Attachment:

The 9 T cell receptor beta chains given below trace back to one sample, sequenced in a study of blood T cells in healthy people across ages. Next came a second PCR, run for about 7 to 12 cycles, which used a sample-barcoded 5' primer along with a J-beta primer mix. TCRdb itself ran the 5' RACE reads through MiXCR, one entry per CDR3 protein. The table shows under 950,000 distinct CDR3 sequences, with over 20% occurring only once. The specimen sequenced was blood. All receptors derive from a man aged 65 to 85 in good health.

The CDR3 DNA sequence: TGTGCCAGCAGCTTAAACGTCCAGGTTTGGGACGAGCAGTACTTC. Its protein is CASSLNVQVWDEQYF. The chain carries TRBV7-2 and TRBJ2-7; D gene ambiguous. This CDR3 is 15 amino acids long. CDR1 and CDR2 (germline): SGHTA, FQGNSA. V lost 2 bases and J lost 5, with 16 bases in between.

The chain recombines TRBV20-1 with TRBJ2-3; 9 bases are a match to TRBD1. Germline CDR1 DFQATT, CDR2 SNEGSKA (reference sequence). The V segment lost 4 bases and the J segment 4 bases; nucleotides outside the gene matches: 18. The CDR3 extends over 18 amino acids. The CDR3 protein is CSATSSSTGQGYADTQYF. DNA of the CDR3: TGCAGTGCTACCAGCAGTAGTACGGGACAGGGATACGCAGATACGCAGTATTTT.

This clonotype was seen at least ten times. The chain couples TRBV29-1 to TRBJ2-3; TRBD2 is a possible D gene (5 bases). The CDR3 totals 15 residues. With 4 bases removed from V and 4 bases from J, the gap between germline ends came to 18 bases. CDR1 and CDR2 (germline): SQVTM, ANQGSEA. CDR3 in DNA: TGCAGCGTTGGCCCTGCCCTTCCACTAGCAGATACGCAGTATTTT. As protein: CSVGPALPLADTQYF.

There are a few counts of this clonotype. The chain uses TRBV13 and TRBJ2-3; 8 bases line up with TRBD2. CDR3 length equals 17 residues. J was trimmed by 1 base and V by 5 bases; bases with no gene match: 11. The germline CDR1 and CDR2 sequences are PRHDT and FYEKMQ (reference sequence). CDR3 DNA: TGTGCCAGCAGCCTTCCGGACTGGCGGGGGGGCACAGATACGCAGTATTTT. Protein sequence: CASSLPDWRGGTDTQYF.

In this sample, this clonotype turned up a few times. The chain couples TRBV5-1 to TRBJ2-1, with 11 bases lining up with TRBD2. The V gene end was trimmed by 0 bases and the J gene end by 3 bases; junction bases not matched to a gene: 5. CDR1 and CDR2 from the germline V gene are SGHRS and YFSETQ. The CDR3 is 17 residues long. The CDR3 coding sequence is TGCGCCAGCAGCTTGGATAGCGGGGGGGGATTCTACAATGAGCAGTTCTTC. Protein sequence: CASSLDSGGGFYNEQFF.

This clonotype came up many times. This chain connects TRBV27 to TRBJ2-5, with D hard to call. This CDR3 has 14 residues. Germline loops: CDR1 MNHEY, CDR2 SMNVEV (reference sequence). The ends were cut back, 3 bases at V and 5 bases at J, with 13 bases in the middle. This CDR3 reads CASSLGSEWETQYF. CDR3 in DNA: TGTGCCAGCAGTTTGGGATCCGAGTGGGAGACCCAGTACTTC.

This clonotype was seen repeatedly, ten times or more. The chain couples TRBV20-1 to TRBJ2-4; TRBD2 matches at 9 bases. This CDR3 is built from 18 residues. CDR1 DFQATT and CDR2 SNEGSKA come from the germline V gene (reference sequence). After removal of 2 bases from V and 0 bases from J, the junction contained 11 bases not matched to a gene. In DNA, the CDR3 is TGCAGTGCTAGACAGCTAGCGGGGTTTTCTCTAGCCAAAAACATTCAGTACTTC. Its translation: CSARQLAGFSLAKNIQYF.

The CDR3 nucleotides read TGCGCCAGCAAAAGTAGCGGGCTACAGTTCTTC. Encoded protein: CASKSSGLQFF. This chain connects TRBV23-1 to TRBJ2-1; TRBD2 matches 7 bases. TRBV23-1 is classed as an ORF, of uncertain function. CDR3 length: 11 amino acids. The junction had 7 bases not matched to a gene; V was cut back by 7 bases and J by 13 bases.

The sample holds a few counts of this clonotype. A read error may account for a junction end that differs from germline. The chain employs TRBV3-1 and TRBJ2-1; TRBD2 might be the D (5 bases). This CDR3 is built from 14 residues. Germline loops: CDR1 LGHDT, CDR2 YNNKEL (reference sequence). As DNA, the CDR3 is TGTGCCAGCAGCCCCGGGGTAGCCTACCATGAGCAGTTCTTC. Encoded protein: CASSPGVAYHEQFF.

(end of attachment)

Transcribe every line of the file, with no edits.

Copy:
The 9 T cell receptor beta chains given below trace back to one sample, sequenced in a study of blood T cells in healthy people across ages. Next came a second PCR, run for about 7 to 12 cycles, which used a sample-barcoded 5' primer along with a J-beta primer mix. TCRdb itself ran the 5' RACE reads through MiXCR, one entry per CDR3 protein. The table shows under 950,000 distinct CDR3 sequences, with over 20% occurring only once. The specimen sequenced was blood. All receptors derive from a man aged 65 to 85 in good health.

The CDR3 DNA sequence: TGTGCCAGCAGCTTAAACGTCCAGGTTTGGGACGAGCAGTACTTC. Its protein is CASSLNVQVWDEQYF. The chain carries TRBV7-2 and TRBJ2-7; D gene ambiguous. This CDR3 is 15 amino acids long. CDR1 and CDR2 (germline): SGHTA, FQGNSA. V lost 2 bases and J lost 5, with 16 bases in between.

The chain recombines TRBV20-1 with TRBJ2-3; 9 bases are a match to TRBD1. Germline CDR1 DFQATT, CDR2 SNEGSKA (reference sequence). The V segment lost 4 bases and the J segment 4 bases; nucleotides outside the gene matches: 18. The CDR3 extends over 18 amino acids. The CDR3 protein is CSATSSSTGQGYADTQYF. DNA of the CDR3: TGCAGTGCTACCAGCAGTAGTACGGGACAGGGATACGCAGATACGCAGTATTTT.

This clonotype was seen at least ten times. The chain couples TRBV29-1 to TRBJ2-3; TRBD2 is a possible D gene (5 bases). The CDR3 totals 15 residues. With 4 bases removed from V and 4 bases from J, the gap between germline ends came to 18 bases. CDR1 and CDR2 (germline): SQVTM, ANQGSEA. CDR3 in DNA: TGCAGCGTTGGCCCTGCCCTTCCACTAGCAGATACGCAGTATTTT. As protein: CSVGPALPLADTQYF.

There are a few counts of this clonotype. The chain uses TRBV13 and TRBJ2-3; 8 bases line up with TRBD2. CDR3 length equals 17 residues. J was trimmed by 1 base and V by 5 bases; bases with no gene match: 11. The germline CDR1 and CDR2 sequences are PRHDT and FYEKMQ (reference sequence). CDR3 DNA: TGTGCCAGCAGCCTTCCGGACTGGCGGGGGGGCACAGATACGCAGTATTTT. Protein sequence: CASSLPDWRGGTDTQYF.

In this sample, this clonotype turned up a few times. The chain couples TRBV5-1 to TRBJ2-1, with 11 bases lining up with TRBD2. The V gene end was trimmed by 0 bases and the J gene end by 3 bases; junction bases not matched to a gene: 5. CDR1 and CDR2 from the germline V gene are SGHRS and YFSETQ. The CDR3 is 17 residues long. The CDR3 coding sequence is TGCGCCAGCAGCTTGGATAGCGGGGGGGGATTCTACAATGAGCAGTTCTTC. Protein sequence: CASSLDSGGGFYNEQFF.

This clonotype came up many times. This chain connects TRBV27 to TRBJ2-5, with D hard to call. This CDR3 has 14 residues. Germline loops: CDR1 MNHEY, CDR2 SMNVEV (reference sequence). The ends were cut back, 3 bases at V and 5 bases at J, with 13 bases in the middle. This CDR3 reads CASSLGSEWETQYF. CDR3 in DNA: TGTGCCAGCAGTTTGGGATCCGAGTGGGAGACCCAGTACTTC.

This clonotype was seen repeatedly, ten times or more. The chain couples TRBV20-1 to TRBJ2-4; TRBD2 matches at 9 bases. This CDR3 is built from 18 residues. CDR1 DFQATT and CDR2 SNEGSKA come from the germline V gene (reference sequence). After removal of 2 bases from V and 0 bases from J, the junction contained 11 bases not matched to a gene. In DNA, the CDR3 is TGCAGTGCTAGACAGCTAGCGGGGTTTTCTCTAGCCAAAAACATTCAGTACTTC. Its translation: CSARQLAGFSLAKNIQYF.

The CDR3 nucleotides read TGCGCCAGCAAAAGTAGCGGGCTACAGTTCTTC. Encoded protein: CASKSSGLQFF. This chain connects TRBV23-1 to TRBJ2-1; TRBD2 matches 7 bases. TRBV23-1 is classed as an ORF, of uncertain function. CDR3 length: 11 amino acids. The junction had 7 bases not matched to a gene; V was cut back by 7 bases and J by 13 bases.

The sample holds a few counts of this clonotype. A read error may account for a junction end that differs from germline. The chain employs TRBV3-1 and TRBJ2-1; TRBD2 might be the D (5 bases). This CDR3 is built from 14 residues. Germline loops: CDR1 LGHDT, CDR2 YNNKEL (reference sequence). As DNA, the CDR3 is TGTGCCAGCAGCCCCGGGGTAGCCTACCATGAGCAGTTCTTC. Encoded protein: CASSPGVAYHEQFF.